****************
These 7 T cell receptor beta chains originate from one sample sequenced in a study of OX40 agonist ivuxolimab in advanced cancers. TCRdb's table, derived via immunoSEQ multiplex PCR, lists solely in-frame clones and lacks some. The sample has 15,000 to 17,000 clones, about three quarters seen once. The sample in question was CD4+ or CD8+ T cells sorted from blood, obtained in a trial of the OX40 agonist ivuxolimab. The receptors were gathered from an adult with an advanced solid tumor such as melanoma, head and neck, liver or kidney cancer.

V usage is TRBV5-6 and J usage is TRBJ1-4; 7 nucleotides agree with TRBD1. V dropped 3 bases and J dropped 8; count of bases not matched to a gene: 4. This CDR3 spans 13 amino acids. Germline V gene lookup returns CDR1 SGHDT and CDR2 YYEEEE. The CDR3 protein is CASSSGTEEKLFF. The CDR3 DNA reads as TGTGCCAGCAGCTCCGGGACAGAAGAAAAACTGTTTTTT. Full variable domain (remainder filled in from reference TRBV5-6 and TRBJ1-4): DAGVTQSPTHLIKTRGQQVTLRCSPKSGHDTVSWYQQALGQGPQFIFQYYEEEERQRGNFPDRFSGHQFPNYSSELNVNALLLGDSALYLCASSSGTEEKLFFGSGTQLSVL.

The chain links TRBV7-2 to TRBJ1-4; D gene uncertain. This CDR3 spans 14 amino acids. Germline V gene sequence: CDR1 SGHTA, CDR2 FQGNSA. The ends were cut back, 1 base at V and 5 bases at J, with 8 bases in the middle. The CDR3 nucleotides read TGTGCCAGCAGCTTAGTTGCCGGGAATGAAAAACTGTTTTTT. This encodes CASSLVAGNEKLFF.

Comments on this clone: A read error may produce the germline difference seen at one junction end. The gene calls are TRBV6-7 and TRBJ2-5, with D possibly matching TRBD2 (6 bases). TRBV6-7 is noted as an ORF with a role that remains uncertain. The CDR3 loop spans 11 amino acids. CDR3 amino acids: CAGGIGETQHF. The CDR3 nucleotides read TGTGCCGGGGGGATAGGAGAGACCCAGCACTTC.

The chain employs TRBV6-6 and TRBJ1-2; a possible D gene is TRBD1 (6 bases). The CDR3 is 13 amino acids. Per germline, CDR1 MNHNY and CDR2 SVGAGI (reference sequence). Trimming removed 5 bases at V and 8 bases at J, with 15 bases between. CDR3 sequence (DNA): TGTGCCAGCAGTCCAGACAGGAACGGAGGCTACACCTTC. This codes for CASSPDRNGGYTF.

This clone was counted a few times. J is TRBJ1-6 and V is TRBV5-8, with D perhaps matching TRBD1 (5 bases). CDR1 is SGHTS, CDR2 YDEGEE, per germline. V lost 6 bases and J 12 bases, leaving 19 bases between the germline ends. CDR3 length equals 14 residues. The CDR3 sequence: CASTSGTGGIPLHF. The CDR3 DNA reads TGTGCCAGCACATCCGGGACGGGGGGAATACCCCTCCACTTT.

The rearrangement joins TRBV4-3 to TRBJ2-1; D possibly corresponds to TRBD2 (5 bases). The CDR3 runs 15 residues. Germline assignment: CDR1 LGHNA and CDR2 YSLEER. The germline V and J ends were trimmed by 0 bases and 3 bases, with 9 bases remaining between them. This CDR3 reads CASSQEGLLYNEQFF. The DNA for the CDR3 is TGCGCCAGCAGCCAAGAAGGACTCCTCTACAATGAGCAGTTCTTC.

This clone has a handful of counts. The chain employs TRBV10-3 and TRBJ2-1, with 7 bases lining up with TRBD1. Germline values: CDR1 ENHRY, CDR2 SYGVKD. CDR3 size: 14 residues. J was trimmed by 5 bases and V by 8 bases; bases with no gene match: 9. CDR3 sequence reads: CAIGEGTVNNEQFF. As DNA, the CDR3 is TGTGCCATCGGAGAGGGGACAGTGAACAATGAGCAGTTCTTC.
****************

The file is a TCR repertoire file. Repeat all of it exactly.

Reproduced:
These 7 T cell receptor beta chains originate from one sample sequenced in a study of OX40 agonist ivuxolimab in advanced cancers. TCRdb's table, derived via immunoSEQ multiplex PCR, lists solely in-frame clones and lacks some. The sample has 15,000 to 17,000 clones, about three quarters seen once. The sample in question was CD4+ or CD8+ T cells sorted from blood, obtained in a trial of the OX40 agonist ivuxolimab. The receptors were gathered from an adult with an advanced solid tumor such as melanoma, head and neck, liver or kidney cancer.

V usage is TRBV5-6 and J usage is TRBJ1-4; 7 nucleotides agree with TRBD1. V dropped 3 bases and J dropped 8; count of bases not matched to a gene: 4. This CDR3 spans 13 amino acids. Germline V gene lookup returns CDR1 SGHDT and CDR2 YYEEEE. The CDR3 protein is CASSSGTEEKLFF. The CDR3 DNA reads as TGTGCCAGCAGCTCCGGGACAGAAGAAAAACTGTTTTTT. Full variable domain (remainder filled in from reference TRBV5-6 and TRBJ1-4): DAGVTQSPTHLIKTRGQQVTLRCSPKSGHDTVSWYQQALGQGPQFIFQYYEEEERQRGNFPDRFSGHQFPNYSSELNVNALLLGDSALYLCASSSGTEEKLFFGSGTQLSVL.

The chain links TRBV7-2 to TRBJ1-4; D gene uncertain. This CDR3 spans 14 amino acids. Germline V gene sequence: CDR1 SGHTA, CDR2 FQGNSA. The ends were cut back, 1 base at V and 5 bases at J, with 8 bases in the middle. The CDR3 nucleotides read TGTGCCAGCAGCTTAGTTGCCGGGAATGAAAAACTGTTTTTT. This encodes CASSLVAGNEKLFF.

Comments on this clone: A read error may produce the germline difference seen at one junction end. The gene calls are TRBV6-7 and TRBJ2-5, with D possibly matching TRBD2 (6 bases). TRBV6-7 is noted as an ORF with a role that remains uncertain. The CDR3 loop spans 11 amino acids. CDR3 amino acids: CAGGIGETQHF. The CDR3 nucleotides read TGTGCCGGGGGGATAGGAGAGACCCAGCACTTC.

The chain employs TRBV6-6 and TRBJ1-2; a possible D gene is TRBD1 (6 bases). The CDR3 is 13 amino acids. Per germline, CDR1 MNHNY and CDR2 SVGAGI (reference sequence). Trimming removed 5 bases at V and 8 bases at J, with 15 bases between. CDR3 sequence (DNA): TGTGCCAGCAGTCCAGACAGGAACGGAGGCTACACCTTC. This codes for CASSPDRNGGYTF.

This clone was counted a few times. J is TRBJ1-6 and V is TRBV5-8, with D perhaps matching TRBD1 (5 bases). CDR1 is SGHTS, CDR2 YDEGEE, per germline. V lost 6 bases and J 12 bases, leaving 19 bases between the germline ends. CDR3 length equals 14 residues. The CDR3 sequence: CASTSGTGGIPLHF. The CDR3 DNA reads TGTGCCAGCACATCCGGGACGGGGGGAATACCCCTCCACTTT.

The rearrangement joins TRBV4-3 to TRBJ2-1; D possibly corresponds to TRBD2 (5 bases). The CDR3 runs 15 residues. Germline assignment: CDR1 LGHNA and CDR2 YSLEER. The germline V and J ends were trimmed by 0 bases and 3 bases, with 9 bases remaining between them. This CDR3 reads CASSQEGLLYNEQFF. The DNA for the CDR3 is TGCGCCAGCAGCCAAGAAGGACTCCTCTACAATGAGCAGTTCTTC.

This clone has a handful of counts. The chain employs TRBV10-3 and TRBJ2-1, with 7 bases lining up with TRBD1. Germline values: CDR1 ENHRY, CDR2 SYGVKD. CDR3 size: 14 residues. J was trimmed by 5 bases and V by 8 bases; bases with no gene match: 9. CDR3 sequence reads: CAIGEGTVNNEQFF. As DNA, the CDR3 is TGTGCCATCGGAGAGGGGACAGTGAACAATGAGCAGTTCTTC.